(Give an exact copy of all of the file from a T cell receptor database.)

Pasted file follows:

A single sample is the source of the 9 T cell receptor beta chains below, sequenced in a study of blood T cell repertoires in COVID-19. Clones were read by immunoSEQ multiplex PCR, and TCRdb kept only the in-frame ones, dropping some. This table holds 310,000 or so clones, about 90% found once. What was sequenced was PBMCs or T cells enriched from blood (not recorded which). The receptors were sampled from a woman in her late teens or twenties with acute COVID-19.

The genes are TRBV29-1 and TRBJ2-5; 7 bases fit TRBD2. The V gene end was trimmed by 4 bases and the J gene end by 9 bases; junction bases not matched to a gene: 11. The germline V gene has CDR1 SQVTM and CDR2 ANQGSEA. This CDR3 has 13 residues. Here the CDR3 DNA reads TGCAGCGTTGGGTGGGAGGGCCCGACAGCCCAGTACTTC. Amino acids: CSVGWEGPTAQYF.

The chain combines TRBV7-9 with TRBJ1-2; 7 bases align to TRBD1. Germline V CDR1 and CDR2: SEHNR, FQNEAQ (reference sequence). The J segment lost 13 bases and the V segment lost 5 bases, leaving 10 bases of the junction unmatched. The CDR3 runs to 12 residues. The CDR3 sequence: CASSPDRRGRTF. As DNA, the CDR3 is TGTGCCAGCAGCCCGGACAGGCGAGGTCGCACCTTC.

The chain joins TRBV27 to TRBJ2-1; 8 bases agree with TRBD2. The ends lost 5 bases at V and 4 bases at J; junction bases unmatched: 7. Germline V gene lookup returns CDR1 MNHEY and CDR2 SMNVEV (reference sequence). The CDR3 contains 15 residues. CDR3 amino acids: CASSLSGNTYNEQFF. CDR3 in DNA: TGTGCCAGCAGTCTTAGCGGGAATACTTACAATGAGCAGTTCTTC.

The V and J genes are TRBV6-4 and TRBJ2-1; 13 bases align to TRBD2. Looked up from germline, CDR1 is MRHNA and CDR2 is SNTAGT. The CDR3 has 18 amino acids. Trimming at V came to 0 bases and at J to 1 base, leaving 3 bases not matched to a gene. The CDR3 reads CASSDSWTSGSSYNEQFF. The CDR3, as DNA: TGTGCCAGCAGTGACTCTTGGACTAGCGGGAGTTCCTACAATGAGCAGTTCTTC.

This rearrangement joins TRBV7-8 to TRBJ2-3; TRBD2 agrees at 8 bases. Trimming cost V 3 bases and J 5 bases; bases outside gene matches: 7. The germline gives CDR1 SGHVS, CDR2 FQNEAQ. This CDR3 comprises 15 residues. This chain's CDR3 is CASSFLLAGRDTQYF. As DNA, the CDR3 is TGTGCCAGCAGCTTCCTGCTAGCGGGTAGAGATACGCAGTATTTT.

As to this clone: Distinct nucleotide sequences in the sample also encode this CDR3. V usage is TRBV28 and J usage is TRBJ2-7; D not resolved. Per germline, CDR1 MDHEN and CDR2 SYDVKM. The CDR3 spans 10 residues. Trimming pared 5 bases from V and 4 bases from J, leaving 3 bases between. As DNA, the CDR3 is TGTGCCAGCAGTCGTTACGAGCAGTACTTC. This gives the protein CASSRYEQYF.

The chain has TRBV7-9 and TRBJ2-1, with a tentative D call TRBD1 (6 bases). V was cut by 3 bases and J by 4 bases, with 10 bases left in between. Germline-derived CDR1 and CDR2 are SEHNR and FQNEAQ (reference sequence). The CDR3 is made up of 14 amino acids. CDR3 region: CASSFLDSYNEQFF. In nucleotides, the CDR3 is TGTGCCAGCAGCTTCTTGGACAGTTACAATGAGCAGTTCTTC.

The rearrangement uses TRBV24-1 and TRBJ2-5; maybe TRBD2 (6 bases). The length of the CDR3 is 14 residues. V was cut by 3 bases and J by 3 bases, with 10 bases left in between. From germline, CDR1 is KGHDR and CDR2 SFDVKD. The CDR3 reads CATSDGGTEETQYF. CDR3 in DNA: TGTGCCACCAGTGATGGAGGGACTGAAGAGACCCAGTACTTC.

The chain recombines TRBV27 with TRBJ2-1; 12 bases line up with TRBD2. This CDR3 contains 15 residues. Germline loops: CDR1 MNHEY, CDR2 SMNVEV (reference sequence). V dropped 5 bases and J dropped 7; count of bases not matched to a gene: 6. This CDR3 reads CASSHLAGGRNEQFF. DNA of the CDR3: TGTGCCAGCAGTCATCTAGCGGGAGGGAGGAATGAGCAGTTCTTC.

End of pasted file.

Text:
A single sample is the source of the 9 T cell receptor beta chains below, sequenced in a study of blood T cell repertoires in COVID-19. Clones were read by immunoSEQ multiplex PCR, and TCRdb kept only the in-frame ones, dropping some. This table holds 310,000 or so clones, about 90% found once. What was sequenced was PBMCs or T cells enriched from blood (not recorded which). The receptors were sampled from a woman in her late teens or twenties with acute COVID-19.

The genes are TRBV29-1 and TRBJ2-5; 7 bases fit TRBD2. The V gene end was trimmed by 4 bases and the J gene end by 9 bases; junction bases not matched to a gene: 11. The germline V gene has CDR1 SQVTM and CDR2 ANQGSEA. This CDR3 has 13 residues. Here the CDR3 DNA reads TGCAGCGTTGGGTGGGAGGGCCCGACAGCCCAGTACTTC. Amino acids: CSVGWEGPTAQYF.

The chain combines TRBV7-9 with TRBJ1-2; 7 bases align to TRBD1. Germline V CDR1 and CDR2: SEHNR, FQNEAQ (reference sequence). The J segment lost 13 bases and the V segment lost 5 bases, leaving 10 bases of the junction unmatched. The CDR3 runs to 12 residues. The CDR3 sequence: CASSPDRRGRTF. As DNA, the CDR3 is TGTGCCAGCAGCCCGGACAGGCGAGGTCGCACCTTC.

The chain joins TRBV27 to TRBJ2-1; 8 bases agree with TRBD2. The ends lost 5 bases at V and 4 bases at J; junction bases unmatched: 7. Germline V gene lookup returns CDR1 MNHEY and CDR2 SMNVEV (reference sequence). The CDR3 contains 15 residues. CDR3 amino acids: CASSLSGNTYNEQFF. CDR3 in DNA: TGTGCCAGCAGTCTTAGCGGGAATACTTACAATGAGCAGTTCTTC.

The V and J genes are TRBV6-4 and TRBJ2-1; 13 bases align to TRBD2. Looked up from germline, CDR1 is MRHNA and CDR2 is SNTAGT. The CDR3 has 18 amino acids. Trimming at V came to 0 bases and at J to 1 base, leaving 3 bases not matched to a gene. The CDR3 reads CASSDSWTSGSSYNEQFF. The CDR3, as DNA: TGTGCCAGCAGTGACTCTTGGACTAGCGGGAGTTCCTACAATGAGCAGTTCTTC.

This rearrangement joins TRBV7-8 to TRBJ2-3; TRBD2 agrees at 8 bases. Trimming cost V 3 bases and J 5 bases; bases outside gene matches: 7. The germline gives CDR1 SGHVS, CDR2 FQNEAQ. This CDR3 comprises 15 residues. This chain's CDR3 is CASSFLLAGRDTQYF. As DNA, the CDR3 is TGTGCCAGCAGCTTCCTGCTAGCGGGTAGAGATACGCAGTATTTT.

As to this clone: Distinct nucleotide sequences in the sample also encode this CDR3. V usage is TRBV28 and J usage is TRBJ2-7; D not resolved. Per germline, CDR1 MDHEN and CDR2 SYDVKM. The CDR3 spans 10 residues. Trimming pared 5 bases from V and 4 bases from J, leaving 3 bases between. As DNA, the CDR3 is TGTGCCAGCAGTCGTTACGAGCAGTACTTC. This gives the protein CASSRYEQYF.

The chain has TRBV7-9 and TRBJ2-1, with a tentative D call TRBD1 (6 bases). V was cut by 3 bases and J by 4 bases, with 10 bases left in between. Germline-derived CDR1 and CDR2 are SEHNR and FQNEAQ (reference sequence). The CDR3 is made up of 14 amino acids. CDR3 region: CASSFLDSYNEQFF. In nucleotides, the CDR3 is TGTGCCAGCAGCTTCTTGGACAGTTACAATGAGCAGTTCTTC.

The rearrangement uses TRBV24-1 and TRBJ2-5; maybe TRBD2 (6 bases). The length of the CDR3 is 14 residues. V was cut by 3 bases and J by 3 bases, with 10 bases left in between. From germline, CDR1 is KGHDR and CDR2 SFDVKD. The CDR3 reads CATSDGGTEETQYF. CDR3 in DNA: TGTGCCACCAGTGATGGAGGGACTGAAGAGACCCAGTACTTC.

The chain recombines TRBV27 with TRBJ2-1; 12 bases line up with TRBD2. This CDR3 contains 15 residues. Germline loops: CDR1 MNHEY, CDR2 SMNVEV (reference sequence). V dropped 5 bases and J dropped 7; count of bases not matched to a gene: 6. This CDR3 reads CASSHLAGGRNEQFF. DNA of the CDR3: TGTGCCAGCAGTCATCTAGCGGGAGGGAGGAATGAGCAGTTCTTC.